It was probably a brillant move. Talked to two friends who come from two ends of the Republican vote. One would be classified as the religious right and the other is as far from religion as he wants to get. Both think she's a brillant choice and like what they see about her.
See, she's not for pulling your vote (i.e., pulling the vote of those solidly supporting Obama), because no matter who he picked, you won't be voting for him. She's there for others. She will solidify the Republican base which has been shaky for McCain. Had he picked Romeny, a pro-choice person, he would have lost some of his base.
And she's on the ticket for that small group (probably smaller than people think) who are ticked off about Hillary and realize that McCain's so old that it's a good chance that you won't be electing the first Woman VP, but the First Woman President.
And someone noted that these -8 odd-ball choices for the Republicans tend to work out. In 68, Nixon picked Spiro Agno and people thought that was crazy. They win. 88, Bush Sr. picks Dan Quayle and people mocked it. They win. Now, in 08, they do it again.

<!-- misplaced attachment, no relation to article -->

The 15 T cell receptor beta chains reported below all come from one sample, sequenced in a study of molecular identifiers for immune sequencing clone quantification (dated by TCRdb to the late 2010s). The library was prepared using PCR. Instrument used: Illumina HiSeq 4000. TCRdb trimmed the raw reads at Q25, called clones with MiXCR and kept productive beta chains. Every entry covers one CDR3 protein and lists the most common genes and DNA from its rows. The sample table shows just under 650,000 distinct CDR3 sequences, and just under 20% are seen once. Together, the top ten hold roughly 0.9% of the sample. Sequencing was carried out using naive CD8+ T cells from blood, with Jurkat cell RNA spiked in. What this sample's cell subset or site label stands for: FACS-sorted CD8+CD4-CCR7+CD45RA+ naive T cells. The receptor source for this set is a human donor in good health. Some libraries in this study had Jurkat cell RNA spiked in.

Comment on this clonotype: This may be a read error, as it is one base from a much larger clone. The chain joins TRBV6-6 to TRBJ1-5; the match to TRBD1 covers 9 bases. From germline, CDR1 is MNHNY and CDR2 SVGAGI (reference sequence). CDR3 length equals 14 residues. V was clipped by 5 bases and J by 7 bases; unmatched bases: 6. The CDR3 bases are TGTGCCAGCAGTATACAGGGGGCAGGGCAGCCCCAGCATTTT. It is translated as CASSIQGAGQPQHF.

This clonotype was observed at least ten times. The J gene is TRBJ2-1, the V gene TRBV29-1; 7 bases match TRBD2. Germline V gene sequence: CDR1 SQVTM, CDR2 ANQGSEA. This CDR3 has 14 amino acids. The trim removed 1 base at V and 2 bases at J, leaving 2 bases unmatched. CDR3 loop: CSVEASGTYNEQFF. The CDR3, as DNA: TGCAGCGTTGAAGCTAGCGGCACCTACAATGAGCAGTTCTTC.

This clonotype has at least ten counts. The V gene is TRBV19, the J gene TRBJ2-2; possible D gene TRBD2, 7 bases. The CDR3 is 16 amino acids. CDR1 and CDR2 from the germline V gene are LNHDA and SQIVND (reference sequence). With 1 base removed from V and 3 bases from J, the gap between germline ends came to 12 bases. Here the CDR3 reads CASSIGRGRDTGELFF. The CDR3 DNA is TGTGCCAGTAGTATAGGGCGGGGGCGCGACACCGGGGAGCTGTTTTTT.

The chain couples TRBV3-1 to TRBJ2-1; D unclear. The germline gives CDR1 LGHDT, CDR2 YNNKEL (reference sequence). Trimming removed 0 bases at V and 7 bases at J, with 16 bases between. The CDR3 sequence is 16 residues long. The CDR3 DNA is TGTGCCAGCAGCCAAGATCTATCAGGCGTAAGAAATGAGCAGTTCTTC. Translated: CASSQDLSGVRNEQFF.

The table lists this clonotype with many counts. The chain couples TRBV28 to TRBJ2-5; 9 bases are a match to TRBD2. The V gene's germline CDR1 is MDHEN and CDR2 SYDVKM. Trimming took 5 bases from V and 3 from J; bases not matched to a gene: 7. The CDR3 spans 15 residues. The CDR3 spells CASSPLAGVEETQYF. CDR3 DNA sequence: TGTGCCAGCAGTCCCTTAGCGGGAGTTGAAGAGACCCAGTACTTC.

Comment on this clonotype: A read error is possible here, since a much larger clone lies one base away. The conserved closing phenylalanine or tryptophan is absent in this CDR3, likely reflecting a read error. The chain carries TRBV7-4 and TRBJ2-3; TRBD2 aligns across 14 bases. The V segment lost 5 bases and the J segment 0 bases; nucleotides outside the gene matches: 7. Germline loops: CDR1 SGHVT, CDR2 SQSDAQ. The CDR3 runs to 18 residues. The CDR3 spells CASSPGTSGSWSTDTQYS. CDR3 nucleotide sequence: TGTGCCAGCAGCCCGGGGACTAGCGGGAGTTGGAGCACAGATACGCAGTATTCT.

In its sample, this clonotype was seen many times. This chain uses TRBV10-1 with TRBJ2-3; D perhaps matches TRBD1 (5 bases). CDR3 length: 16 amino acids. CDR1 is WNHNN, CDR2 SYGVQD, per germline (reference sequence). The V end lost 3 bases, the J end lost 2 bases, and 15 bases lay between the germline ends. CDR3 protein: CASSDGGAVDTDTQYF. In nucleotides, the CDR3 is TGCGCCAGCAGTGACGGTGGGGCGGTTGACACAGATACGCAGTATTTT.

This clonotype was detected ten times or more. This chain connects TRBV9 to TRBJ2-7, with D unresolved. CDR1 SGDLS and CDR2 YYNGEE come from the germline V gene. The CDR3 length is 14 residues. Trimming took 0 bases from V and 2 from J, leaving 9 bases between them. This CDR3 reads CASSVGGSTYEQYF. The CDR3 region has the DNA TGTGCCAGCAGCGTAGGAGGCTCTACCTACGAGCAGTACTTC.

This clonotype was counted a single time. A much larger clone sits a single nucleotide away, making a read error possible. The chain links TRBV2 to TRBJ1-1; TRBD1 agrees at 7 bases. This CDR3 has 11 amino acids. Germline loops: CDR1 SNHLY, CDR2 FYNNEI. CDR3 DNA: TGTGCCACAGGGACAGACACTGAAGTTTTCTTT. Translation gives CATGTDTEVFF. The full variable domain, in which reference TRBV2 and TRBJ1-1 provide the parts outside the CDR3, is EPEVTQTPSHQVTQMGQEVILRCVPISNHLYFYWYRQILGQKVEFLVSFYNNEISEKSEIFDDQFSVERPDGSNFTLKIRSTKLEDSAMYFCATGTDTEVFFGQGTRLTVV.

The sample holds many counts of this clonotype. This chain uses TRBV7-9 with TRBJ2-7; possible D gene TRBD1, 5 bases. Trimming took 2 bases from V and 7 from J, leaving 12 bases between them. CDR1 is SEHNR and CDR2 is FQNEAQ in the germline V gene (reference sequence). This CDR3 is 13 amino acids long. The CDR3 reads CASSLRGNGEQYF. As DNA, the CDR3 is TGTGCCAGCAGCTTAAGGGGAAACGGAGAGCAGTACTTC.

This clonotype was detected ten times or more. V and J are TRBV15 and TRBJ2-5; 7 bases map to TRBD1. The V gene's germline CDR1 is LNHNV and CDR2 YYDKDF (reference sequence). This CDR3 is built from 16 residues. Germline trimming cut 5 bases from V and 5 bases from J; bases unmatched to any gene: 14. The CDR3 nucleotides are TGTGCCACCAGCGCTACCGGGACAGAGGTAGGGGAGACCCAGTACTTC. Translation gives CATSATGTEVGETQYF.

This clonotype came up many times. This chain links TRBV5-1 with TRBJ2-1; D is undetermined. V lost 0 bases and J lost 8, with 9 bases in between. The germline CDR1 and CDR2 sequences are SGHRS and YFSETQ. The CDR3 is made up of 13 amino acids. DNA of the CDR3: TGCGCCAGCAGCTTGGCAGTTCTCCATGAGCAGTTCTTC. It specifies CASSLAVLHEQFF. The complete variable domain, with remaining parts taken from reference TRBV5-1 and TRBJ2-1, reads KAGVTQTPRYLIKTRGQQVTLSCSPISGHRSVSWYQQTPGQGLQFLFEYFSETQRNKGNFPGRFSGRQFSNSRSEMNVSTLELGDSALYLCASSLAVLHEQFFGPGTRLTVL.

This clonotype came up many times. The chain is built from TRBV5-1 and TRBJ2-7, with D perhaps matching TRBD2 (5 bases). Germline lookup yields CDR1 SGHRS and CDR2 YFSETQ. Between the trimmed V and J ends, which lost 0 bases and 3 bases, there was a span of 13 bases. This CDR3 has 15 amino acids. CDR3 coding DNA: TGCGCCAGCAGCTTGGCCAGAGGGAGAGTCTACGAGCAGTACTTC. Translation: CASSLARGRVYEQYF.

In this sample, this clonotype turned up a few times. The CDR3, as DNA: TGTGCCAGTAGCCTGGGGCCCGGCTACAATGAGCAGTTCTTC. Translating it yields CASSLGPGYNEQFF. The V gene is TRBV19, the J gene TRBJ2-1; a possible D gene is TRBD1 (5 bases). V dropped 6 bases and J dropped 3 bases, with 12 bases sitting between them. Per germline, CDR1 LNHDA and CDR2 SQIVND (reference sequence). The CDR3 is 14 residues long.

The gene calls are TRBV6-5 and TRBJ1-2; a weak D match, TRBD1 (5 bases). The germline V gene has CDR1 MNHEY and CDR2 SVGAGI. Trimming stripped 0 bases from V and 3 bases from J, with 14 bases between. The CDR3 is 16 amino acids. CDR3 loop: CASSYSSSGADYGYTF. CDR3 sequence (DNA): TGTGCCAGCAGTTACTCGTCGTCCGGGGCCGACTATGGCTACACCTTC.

How can you be a "GOP rising star" when nobody's ever heard of you? Wouldn't that be Pawlenty?
I guess the GOP is giving up the "got no experience" angle because she has far less executive experience than Obama does (and lacks Obama brainiac cred to boot).
Actually, Obama has more political experience, and she has more executive
experience than Obama. A governor is an executive office position; a Senator is not an executive. He has no executive experience. Of course, technically, McCain doesn't either.